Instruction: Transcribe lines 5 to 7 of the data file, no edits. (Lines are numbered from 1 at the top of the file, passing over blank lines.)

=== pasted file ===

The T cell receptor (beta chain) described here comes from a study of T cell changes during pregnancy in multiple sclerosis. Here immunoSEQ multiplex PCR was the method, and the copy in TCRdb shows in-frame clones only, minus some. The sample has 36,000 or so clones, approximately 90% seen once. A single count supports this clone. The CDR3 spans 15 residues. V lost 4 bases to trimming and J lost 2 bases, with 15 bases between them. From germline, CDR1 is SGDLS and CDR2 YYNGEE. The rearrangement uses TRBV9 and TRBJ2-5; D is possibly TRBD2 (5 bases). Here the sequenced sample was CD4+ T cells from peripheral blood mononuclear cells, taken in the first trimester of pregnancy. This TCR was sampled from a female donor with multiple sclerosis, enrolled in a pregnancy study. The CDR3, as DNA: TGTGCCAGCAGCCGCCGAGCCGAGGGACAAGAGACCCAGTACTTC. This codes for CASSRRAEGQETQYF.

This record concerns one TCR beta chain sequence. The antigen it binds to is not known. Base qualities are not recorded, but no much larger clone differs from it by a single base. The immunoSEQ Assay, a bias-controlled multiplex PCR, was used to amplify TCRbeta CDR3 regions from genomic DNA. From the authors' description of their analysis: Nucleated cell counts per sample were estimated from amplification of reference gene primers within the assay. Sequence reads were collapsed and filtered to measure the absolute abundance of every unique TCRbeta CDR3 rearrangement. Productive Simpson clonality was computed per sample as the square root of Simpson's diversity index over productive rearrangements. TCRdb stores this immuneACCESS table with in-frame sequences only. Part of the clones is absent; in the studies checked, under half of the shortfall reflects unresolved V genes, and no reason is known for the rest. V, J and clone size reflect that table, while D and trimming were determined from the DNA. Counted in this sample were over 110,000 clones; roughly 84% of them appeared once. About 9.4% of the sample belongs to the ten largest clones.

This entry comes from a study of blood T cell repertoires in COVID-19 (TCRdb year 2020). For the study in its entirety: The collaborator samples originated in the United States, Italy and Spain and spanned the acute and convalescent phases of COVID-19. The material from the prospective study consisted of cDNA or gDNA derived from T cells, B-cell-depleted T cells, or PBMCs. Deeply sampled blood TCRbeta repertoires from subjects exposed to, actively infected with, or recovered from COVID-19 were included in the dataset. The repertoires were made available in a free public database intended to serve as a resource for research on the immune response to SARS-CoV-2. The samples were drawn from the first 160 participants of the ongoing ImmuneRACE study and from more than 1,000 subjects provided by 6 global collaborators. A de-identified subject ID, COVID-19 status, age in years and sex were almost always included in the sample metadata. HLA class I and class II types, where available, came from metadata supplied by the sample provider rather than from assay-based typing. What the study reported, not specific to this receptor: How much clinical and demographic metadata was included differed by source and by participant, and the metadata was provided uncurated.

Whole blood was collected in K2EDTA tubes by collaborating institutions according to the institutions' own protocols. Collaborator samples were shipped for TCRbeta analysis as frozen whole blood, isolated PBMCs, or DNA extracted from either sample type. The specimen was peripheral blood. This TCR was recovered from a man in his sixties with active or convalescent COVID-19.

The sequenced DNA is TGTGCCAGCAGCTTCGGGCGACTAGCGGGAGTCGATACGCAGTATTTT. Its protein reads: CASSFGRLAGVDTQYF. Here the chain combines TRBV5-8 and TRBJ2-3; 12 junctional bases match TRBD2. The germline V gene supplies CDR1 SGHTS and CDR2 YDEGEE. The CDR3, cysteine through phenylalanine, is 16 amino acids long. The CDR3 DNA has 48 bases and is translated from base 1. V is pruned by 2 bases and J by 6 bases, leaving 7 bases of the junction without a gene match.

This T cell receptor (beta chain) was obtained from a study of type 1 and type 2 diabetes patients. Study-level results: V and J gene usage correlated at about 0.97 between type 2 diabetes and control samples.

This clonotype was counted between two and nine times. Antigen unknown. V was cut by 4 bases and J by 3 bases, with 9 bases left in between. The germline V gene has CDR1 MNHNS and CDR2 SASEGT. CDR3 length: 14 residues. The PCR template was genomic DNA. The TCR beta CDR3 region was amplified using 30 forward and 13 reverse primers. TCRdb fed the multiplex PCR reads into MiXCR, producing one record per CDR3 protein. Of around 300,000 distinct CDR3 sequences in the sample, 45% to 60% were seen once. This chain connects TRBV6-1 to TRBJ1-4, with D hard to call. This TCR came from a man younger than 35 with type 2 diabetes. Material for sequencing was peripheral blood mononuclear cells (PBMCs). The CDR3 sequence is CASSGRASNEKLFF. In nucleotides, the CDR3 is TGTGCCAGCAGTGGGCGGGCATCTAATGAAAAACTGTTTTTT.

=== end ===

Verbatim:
The sequenced DNA is TGTGCCAGCAGCTTCGGGCGACTAGCGGGAGTCGATACGCAGTATTTT. Its protein reads: CASSFGRLAGVDTQYF. Here the chain combines TRBV5-8 and TRBJ2-3; 12 junctional bases match TRBD2. The germline V gene supplies CDR1 SGHTS and CDR2 YDEGEE. The CDR3, cysteine through phenylalanine, is 16 amino acids long. The CDR3 DNA has 48 bases and is translated from base 1. V is pruned by 2 bases and J by 6 bases, leaving 7 bases of the junction without a gene match.

This T cell receptor (beta chain) was obtained from a study of type 1 and type 2 diabetes patients. Study-level results: V and J gene usage correlated at about 0.97 between type 2 diabetes and control samples.

This clonotype was counted between two and nine times. Antigen unknown. V was cut by 4 bases and J by 3 bases, with 9 bases left in between. The germline V gene has CDR1 MNHNS and CDR2 SASEGT. CDR3 length: 14 residues. The PCR template was genomic DNA. The TCR beta CDR3 region was amplified using 30 forward and 13 reverse primers. TCRdb fed the multiplex PCR reads into MiXCR, producing one record per CDR3 protein. Of around 300,000 distinct CDR3 sequences in the sample, 45% to 60% were seen once. This chain connects TRBV6-1 to TRBJ1-4, with D hard to call. This TCR came from a man younger than 35 with type 2 diabetes. Material for sequencing was peripheral blood mononuclear cells (PBMCs). The CDR3 sequence is CASSGRASNEKLFF. In nucleotides, the CDR3 is TGTGCCAGCAGTGGGCGGGCATCTAATGAAAAACTGTTTTTT.